Enterprise Resources

In the article about Operating Models, one of the four primary systems is the Resource Management System as shown in the following figure. 

Several comments have been made about the need or value in considering the Resource Management System.  This has prompted me to elaborate further on:

  • the role and purpose of this system
  • the increasing importance of this system and the implications of ignoring this system

Role and purpose

All enterprises rely on a range of resources as part of their enterprise capabilities, established to deliver their intended products / services.  These resources include:

  • Finance (a means of securing other resource types)
  • People (and their associated knowledge, experience, skills, attitudes and behaviours)
  • Information (both the information consumed and the information generated and consumed by other parts of the enterprise)
  • Assets (fixed assets, plant and equipment, and technology)
  • Materials (or consumables)

The types of resources required can vary significantly across different enterprises and different industries.  All enterprises have in common the need to manage finance, people and information.  Many enterprises have few assets that they require and can often access the assets on a usage basis without involving the additional activities and responsibilities entailed in asset ownership. Enterprises have varying needs for materials.

The primary role of the resource management systems is to ensure that other systems are readily able to access appropriate resources meeting their performance and other requirements.  These systems attend to common activities such as those relating to:

  • financial resources, including management of financial resources, financial transactions (creditor and debtor management), allocation of financial resources and reporting of financial performance
  • human resources, including support for recruiting, employment conditions, training and development, workplace safety and performance management
  • information resources, including sourcing, organising and supporting access
  • physical assets, including the management of the asset through its lifecycle from acquisition / creation through to disposal
  • materials, including supplier selection and management, sourcing, storing and ensuring they are available for immediate use so as not to impede the productivity of the people or machines consuming them


These activities emerge and develop as enterprises grow in size and complexity. They are most commonly seen in the form of Corporate Service Divisions or Shared Service Centres.  Their establishment and operation enables others to focus on their core capabilities and ensures that a consistent approach is taken to management and availability of these critical resources.

In some enterprises, intermediate products and services are developed and provided to provide more effective support to the core capabilities within the enterprise.  This might constitute specific value adding services around a basic resource.  For example, the fleet function in a policing organisation acquires vehicles and fits them out to be an appropriate resource for patrol staff.  This takes a basic resource (car) and creates a key resource for a core capability – response to incidents.  It is not a core value adding process and capability, rather it is a value adding capability in providing a critical resource.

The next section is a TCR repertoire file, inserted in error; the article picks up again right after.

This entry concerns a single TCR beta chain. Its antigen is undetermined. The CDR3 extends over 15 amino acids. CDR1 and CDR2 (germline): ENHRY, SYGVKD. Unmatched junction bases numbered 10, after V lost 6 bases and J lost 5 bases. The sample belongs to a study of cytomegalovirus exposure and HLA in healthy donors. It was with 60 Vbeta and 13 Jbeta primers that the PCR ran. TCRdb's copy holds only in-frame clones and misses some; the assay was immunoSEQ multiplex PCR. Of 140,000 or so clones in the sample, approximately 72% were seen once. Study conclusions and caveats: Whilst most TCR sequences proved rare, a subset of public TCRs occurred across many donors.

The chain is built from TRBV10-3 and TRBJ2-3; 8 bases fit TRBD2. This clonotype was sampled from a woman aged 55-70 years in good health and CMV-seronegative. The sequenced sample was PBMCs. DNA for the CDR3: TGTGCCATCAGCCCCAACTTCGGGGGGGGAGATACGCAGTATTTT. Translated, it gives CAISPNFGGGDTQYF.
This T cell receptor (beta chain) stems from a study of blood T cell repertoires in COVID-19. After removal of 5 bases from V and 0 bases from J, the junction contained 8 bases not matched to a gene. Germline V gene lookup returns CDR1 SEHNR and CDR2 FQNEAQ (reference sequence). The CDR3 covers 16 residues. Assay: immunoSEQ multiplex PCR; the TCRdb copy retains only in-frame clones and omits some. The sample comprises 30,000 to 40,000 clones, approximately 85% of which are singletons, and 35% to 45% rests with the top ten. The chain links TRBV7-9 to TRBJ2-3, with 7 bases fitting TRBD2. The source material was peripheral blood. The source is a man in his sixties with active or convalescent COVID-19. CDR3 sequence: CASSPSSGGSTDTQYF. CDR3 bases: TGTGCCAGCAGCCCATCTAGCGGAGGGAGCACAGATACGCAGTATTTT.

Without these capabilities, enterprises are prone to:

  • duplicating these capabilities within their core capabilities
  • failing to adequately manage these capabilities
  • compromising overall enterprise performance 

Resource development

The extent and sophistication of the resource systems vary considerably for different types of enterprise and different size and scale of enterprise.  

In a small enterprise, the resource management capability is most likely to be part of the manager or director roles.  As the enterprise grows, it might establish a “business manager” role, which may encompass a range of the resource management functions.  Further growth will lead to a point where a Finance Manager may be appointed, or a HR Manager position established.  As indicated earlier, these capabilities can grow to the point of an entire Division supporting the resource management systems.

In such situations, one needs to be mindful that some of these systems operate across all functions within the enterprise.  So, for example, every manager in a 10,000 person enterprise will have financial management responsibilities and people management responsibilities.  There may also be other roles in providing support.  For example, in a university setting, when considering the HR or people management system, one needed to be mindful that this encompassed:

  • every employee
  • every manager
  • HR support functions at School level
  • HR support functions at Faculty level
  • HR support functions at Corporate level

In such scenarios, any one of the resource management systems can be viewed as an enterprise in its own right, and will entail a complex set of systems and functions providing support to the entire organisation.  Whilst these systems are not part of the operations system, delivering the core products and services of the organisation, they can be critical to the success of the enterprise, and the manner in which they operate may be part of the way in which the enterprise is able to differentiate itself.


This is one of a number of articles in the series “Enterprise architecture – digging deeper”.


Other series and articles can be found using the following index.



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